Yields down = Bond prices up: usually, Bonds are considered a safe-heaven asset, so a bid in bonds signals flight to safety: so when yields drop sharply without any specific central bank action, it's a bearish signal for stocks.
Likewise, when yields go up, it normally means that investors are selling bonds and are happy to allocate their cash into riskier assets, such as stocks: so increasing yields can be a bullish signal for stocks.
However, it's not as straight-forward as: yields up = stocks up, yields down = stocks down. For example, what we're seeing now is a sharp increase in yields because the FED is gradually signalling to markets that they are prepared to raise the central bank rate in order to fight inflation. The FED have also been running Quantitative Easing, which in practice means that they have been purchasing bonds, artificially supressing their yields. The FED has also signalled that they will "taper" their bond purchases, which also causes bond yields to increase.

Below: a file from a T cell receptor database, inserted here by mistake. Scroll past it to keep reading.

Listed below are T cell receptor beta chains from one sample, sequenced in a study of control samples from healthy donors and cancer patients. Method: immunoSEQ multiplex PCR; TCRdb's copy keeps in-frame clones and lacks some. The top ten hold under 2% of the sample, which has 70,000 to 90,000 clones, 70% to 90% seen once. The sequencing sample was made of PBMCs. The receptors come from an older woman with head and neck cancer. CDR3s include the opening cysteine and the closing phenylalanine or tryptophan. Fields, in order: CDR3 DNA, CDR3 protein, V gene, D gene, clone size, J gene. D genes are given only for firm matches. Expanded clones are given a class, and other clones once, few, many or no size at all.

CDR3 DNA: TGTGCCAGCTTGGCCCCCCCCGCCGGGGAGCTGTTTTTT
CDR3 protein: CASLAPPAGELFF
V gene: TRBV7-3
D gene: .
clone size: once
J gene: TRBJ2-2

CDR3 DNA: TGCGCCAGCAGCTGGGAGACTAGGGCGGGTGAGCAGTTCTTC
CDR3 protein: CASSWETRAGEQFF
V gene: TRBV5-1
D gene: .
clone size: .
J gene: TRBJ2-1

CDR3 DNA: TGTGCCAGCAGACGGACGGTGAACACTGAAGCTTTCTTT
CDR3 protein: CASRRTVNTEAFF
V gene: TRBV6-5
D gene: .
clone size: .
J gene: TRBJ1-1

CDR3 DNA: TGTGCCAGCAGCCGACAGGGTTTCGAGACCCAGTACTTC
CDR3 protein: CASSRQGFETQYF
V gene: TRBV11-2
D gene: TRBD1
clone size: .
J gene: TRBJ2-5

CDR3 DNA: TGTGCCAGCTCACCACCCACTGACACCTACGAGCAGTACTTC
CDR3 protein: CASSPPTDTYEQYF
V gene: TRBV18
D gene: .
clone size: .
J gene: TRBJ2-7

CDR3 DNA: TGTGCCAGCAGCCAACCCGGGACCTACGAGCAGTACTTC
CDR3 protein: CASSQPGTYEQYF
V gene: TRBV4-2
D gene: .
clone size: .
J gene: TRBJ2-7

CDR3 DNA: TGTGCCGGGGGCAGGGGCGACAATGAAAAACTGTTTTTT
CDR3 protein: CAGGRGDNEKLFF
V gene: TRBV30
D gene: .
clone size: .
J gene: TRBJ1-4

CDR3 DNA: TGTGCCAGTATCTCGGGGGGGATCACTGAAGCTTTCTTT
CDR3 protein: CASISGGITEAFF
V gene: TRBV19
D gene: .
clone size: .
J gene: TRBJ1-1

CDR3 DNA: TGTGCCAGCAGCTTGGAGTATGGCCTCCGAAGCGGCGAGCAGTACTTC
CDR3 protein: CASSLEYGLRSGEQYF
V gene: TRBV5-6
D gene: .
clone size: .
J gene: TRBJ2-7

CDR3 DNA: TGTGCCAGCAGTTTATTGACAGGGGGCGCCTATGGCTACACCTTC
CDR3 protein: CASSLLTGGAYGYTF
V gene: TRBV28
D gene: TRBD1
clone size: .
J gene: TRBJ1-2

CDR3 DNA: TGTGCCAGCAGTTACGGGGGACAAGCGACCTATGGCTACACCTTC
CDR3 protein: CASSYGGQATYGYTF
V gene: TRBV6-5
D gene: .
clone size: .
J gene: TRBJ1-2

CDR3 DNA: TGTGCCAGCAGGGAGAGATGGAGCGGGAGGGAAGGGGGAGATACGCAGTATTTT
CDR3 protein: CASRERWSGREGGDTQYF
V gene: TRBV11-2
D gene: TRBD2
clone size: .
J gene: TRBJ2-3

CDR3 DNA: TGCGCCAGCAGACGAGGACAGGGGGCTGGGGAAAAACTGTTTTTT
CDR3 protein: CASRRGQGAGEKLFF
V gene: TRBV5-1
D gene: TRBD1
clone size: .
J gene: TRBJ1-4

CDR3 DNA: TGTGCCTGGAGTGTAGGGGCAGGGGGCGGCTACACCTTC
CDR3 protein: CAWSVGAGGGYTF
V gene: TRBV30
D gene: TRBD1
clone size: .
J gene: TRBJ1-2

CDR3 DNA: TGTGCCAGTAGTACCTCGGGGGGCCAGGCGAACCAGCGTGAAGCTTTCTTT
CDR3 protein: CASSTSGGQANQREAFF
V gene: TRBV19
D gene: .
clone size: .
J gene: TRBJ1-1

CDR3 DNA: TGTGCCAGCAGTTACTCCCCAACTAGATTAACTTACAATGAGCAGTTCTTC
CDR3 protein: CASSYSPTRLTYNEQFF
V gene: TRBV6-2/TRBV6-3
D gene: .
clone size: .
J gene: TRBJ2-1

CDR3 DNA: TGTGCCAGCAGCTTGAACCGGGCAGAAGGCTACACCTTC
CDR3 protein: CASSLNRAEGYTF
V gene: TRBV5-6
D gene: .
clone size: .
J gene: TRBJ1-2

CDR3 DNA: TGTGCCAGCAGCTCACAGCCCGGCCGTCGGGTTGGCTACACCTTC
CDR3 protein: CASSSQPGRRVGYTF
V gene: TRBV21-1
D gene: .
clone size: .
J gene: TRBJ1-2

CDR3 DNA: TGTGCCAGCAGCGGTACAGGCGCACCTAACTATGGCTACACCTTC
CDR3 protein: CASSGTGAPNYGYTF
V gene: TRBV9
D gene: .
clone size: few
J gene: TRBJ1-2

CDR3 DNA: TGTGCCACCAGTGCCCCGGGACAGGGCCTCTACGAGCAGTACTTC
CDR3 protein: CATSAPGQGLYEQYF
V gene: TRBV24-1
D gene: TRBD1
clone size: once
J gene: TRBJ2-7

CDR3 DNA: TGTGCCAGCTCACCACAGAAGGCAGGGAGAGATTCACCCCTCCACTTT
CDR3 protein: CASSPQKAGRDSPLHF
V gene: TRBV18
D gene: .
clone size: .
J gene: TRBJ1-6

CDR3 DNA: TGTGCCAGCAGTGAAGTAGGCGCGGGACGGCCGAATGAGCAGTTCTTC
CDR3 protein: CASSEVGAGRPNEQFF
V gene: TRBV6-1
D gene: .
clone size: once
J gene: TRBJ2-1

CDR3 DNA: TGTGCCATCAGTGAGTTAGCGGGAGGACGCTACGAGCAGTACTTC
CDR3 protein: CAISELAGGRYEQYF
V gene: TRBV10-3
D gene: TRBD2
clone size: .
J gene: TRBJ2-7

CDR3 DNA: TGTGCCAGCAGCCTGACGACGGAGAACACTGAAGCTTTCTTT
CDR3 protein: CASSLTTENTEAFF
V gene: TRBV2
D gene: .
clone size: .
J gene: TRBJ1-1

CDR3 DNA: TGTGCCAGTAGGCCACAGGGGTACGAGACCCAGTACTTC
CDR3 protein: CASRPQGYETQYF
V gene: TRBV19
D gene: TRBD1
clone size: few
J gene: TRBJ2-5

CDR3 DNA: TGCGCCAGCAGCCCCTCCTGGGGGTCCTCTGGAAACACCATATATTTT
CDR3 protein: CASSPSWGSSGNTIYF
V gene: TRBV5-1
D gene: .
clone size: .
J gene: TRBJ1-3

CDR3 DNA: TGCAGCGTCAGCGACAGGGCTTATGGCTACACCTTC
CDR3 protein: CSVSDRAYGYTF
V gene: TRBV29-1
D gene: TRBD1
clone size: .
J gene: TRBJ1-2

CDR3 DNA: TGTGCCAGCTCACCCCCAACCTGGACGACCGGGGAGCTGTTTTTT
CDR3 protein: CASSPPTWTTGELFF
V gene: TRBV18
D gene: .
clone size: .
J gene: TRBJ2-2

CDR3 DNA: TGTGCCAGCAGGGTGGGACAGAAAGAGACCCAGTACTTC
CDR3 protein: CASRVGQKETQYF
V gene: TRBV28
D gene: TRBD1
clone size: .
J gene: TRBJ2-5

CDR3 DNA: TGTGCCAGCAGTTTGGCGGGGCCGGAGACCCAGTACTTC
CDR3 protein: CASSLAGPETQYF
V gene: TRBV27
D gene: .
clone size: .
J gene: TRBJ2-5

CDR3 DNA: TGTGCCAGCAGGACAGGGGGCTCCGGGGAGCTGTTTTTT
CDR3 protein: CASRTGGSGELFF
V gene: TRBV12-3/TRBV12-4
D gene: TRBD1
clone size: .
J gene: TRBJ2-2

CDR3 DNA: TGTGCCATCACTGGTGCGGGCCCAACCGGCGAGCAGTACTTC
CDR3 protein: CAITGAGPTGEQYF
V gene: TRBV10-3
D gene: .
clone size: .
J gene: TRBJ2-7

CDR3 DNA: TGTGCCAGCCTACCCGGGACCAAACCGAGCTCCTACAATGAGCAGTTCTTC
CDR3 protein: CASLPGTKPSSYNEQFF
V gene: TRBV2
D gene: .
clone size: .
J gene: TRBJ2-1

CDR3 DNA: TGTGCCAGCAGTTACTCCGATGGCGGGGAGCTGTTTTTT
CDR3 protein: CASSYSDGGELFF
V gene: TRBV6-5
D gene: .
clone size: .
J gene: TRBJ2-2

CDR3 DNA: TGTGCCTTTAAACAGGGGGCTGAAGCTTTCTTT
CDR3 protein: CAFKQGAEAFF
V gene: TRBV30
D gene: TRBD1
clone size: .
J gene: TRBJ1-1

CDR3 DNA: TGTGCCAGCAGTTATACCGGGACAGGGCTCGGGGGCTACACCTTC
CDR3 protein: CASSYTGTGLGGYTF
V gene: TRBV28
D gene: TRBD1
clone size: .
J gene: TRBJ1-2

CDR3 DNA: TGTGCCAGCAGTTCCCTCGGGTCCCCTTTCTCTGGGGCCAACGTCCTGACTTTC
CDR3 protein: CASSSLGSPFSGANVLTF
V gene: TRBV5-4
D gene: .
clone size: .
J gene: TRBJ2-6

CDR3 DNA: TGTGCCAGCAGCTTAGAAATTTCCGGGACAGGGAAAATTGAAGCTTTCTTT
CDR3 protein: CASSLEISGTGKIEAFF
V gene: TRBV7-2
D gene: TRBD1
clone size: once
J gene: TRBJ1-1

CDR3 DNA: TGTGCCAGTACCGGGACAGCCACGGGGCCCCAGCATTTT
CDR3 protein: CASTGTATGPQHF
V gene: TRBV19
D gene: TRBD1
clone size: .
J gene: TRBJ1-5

Inflation is generally bad for stocks, and as you point out, high central bank rates are also bad for stocks because of the discounted cashflow model. However, having said that, the S&P 500 is now at 4,600, which is very near to all-time-high, even though yields have been increasing recently. So it's not as straightforward. In my opinion, so much money has been printed by the FED since 2008 that it's just difficult for the stock market to sell off, because investors have too much cash lying around and they need stocks to invest that cash somewhere, particularly as bonds prices are under pressure.
So in conclusion, I'd say that whether yields are a bullish or a bearish signal for stocks depends on the context. When bond yields drop without the central bank signalling that it will cut rates, it is usually a bearish signal. Likewise, if yields rise without the central bank signalling that it will increase rates, it is a bullish signal.
But if the drop or rise in yields is related to central bank policy, it's not easy to say whether it's bullish or bearish for stocks. Depends on many other factors, including how much cash is in the system (M2 money supply) and a number of other factors.